As described on the website of POV, which aired the documentary on PBS in 1995, “Their former relationship irretrievably obscured by memory loss, the two women forge a new friendship, based not on a shared past but on an abiding love that transcends long-forgotten particulars. ‘She is the ultimate of living in the moment,’ Hoffmann says proudly of her mother in the film’s closing monologue. ‘She’s sort of the ultimate enlightened person.’”

América (2018, 75 mins., Spanish with English subtitles) is the debut documentary by US directors Erick Stoll and Chase Whiteside. During a vacation to Puerto Vallarta, the pair befriended a quirky and artistic trio of brothers, whom they discovered were caring for their dementia afflicted grandmother, age 93, in nearby Colima, Mexico.

Often amusing, always charming, this tender film finds loving care may carry across generations even where impoverished young family members innovate to survive, with one becoming a circus performer, and another leading yoga sessions for American tourists. This film is so well made that on first viewing it, I was sure it was a scripted family comedy. Yet Stoll and Whitehead found universality in a living drama located in a remote corner of another country and a language other then their own.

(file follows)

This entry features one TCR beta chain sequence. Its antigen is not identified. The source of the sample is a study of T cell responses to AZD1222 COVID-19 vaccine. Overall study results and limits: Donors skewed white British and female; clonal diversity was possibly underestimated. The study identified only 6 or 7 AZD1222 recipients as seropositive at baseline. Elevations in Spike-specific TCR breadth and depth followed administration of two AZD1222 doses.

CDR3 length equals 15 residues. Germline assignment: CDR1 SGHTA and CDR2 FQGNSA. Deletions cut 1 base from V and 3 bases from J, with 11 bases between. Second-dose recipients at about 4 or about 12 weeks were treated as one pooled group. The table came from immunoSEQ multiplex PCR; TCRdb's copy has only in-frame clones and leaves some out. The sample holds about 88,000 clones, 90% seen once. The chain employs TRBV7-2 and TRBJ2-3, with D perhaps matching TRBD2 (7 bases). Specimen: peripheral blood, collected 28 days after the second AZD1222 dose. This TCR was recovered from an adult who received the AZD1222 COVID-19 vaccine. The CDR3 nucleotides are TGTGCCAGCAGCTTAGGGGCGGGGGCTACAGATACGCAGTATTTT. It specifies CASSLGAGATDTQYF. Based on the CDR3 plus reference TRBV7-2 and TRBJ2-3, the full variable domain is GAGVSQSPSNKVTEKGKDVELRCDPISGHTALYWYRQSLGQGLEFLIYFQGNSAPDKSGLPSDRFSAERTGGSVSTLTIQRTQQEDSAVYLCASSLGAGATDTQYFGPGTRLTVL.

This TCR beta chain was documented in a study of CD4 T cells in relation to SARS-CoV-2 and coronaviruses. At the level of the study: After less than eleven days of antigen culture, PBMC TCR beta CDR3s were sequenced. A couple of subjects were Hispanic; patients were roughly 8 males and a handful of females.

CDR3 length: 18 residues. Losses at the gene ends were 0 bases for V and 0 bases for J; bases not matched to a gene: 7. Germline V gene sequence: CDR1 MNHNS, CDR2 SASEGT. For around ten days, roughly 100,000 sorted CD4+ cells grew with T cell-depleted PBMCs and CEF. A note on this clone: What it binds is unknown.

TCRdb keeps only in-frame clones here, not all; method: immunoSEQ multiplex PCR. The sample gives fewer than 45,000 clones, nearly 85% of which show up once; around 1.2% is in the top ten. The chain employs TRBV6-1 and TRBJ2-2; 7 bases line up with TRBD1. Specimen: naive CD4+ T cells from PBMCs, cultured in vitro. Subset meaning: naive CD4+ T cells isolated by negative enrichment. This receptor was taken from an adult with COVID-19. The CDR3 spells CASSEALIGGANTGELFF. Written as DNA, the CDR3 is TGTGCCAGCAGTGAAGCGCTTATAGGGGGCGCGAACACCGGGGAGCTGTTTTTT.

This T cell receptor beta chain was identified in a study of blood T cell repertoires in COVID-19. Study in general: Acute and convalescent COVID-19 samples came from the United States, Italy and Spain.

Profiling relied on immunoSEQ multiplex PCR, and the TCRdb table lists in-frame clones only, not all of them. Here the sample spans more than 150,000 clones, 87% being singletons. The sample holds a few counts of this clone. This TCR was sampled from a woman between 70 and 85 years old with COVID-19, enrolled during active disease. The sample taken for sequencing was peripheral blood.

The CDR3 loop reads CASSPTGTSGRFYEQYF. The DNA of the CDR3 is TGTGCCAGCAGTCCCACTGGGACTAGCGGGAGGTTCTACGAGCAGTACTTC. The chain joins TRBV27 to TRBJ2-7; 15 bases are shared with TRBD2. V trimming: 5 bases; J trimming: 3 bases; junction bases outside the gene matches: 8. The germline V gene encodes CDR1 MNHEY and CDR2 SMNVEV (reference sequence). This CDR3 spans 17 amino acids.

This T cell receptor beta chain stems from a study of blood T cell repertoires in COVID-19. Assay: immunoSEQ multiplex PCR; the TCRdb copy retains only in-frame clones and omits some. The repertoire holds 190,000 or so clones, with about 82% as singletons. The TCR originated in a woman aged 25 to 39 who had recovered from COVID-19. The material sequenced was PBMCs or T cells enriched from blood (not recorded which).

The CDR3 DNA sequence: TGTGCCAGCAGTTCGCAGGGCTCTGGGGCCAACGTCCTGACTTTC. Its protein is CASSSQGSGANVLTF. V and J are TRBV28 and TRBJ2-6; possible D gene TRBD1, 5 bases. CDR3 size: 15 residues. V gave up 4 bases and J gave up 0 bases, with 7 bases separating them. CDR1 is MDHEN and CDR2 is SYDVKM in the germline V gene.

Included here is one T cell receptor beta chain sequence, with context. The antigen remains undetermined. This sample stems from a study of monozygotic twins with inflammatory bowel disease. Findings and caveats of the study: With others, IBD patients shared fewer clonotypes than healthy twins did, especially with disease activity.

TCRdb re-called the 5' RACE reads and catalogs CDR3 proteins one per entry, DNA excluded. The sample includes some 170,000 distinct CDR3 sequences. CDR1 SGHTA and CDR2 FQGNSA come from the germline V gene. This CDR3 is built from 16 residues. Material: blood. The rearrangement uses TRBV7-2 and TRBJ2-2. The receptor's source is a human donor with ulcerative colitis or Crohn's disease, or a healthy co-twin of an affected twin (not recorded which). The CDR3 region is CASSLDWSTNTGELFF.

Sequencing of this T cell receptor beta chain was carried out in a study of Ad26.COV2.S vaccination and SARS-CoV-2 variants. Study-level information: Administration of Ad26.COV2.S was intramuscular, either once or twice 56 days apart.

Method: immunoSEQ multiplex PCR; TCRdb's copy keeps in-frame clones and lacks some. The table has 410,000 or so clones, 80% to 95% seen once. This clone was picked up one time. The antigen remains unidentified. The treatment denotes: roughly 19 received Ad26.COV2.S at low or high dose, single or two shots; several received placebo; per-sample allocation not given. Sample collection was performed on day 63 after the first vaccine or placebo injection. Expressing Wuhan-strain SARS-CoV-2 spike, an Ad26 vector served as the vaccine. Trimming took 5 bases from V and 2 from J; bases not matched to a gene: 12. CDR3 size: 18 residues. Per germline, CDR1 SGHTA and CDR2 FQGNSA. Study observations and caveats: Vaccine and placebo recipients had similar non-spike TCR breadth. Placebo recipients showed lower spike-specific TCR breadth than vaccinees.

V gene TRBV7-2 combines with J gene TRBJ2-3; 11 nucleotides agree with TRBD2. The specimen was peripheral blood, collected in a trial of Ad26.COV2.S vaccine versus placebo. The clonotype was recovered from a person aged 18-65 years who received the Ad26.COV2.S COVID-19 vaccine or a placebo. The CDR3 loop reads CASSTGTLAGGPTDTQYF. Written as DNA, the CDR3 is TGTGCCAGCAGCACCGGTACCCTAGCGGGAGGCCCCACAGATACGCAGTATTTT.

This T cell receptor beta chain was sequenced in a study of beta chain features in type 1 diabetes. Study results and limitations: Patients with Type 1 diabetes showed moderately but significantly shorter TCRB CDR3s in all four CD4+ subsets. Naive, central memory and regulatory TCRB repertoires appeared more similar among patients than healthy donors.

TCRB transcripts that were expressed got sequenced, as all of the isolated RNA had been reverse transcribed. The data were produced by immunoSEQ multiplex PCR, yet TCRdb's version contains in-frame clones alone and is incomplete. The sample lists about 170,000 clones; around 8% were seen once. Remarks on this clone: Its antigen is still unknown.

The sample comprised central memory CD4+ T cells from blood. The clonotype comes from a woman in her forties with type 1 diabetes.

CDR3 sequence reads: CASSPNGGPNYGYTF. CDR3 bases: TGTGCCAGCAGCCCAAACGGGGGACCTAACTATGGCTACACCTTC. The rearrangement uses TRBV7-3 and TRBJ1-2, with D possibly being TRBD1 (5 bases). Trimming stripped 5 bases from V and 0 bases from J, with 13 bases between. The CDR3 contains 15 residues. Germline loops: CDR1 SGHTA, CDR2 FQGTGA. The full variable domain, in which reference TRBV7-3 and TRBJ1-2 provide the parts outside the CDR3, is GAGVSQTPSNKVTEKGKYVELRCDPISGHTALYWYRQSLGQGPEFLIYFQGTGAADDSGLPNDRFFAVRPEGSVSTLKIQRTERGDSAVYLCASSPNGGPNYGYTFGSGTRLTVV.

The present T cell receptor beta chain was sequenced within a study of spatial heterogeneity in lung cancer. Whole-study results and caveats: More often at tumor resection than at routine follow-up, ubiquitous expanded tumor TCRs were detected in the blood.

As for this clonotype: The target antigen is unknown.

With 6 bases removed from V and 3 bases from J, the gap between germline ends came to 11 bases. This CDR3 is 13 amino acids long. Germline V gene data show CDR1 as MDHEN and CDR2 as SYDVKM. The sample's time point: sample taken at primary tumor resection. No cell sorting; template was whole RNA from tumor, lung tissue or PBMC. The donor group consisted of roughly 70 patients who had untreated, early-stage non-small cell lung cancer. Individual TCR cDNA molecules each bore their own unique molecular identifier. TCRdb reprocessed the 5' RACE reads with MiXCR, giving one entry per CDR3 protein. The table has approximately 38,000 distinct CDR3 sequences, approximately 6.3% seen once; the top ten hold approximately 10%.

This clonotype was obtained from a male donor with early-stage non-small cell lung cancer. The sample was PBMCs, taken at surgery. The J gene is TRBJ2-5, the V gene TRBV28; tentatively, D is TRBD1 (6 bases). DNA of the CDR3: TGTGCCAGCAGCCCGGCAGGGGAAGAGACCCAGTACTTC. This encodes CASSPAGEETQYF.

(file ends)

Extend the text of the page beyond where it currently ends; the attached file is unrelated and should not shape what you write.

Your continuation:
What They Had (2018, 101-minute drama), by writer-director Elizabeth Chomko, starring, , , and. Opening with the mother (Blythe Danner) wander into Chicago streets during a blizzard, this film provides a winter snowglobe view into one family’s intergenerational  responses to an older parent’s onset of Alzheimer’s disease. Mother’s dementia takes a supporting role in this insightfully written and directed drama, which deserved better than mainstream media’s positive but oddly tepid reviews, especially given so many fine performance by this all-star cast. 

Foremost during this compact film are the years-long estrangement of a controlling father (Robert Forster in his final role) and stubborn son (Michael Shannon), a successful daughter’s (Hilary Swank) midlife crisis over her flagging marriage, and overall, a sharply realized portrait of a working-class family in urban America. The story, drawing on Chomko’s experience with her grandmother’s 17-year battle with Alzheimer’s, resolves, perhaps too softly for Hollywood, into a difficult but loving conclusion. This film, though, is far more well-crafted and deeper than a typical Lifetime cable movie.  This filmgoer looks forward to seeing more by Chomko.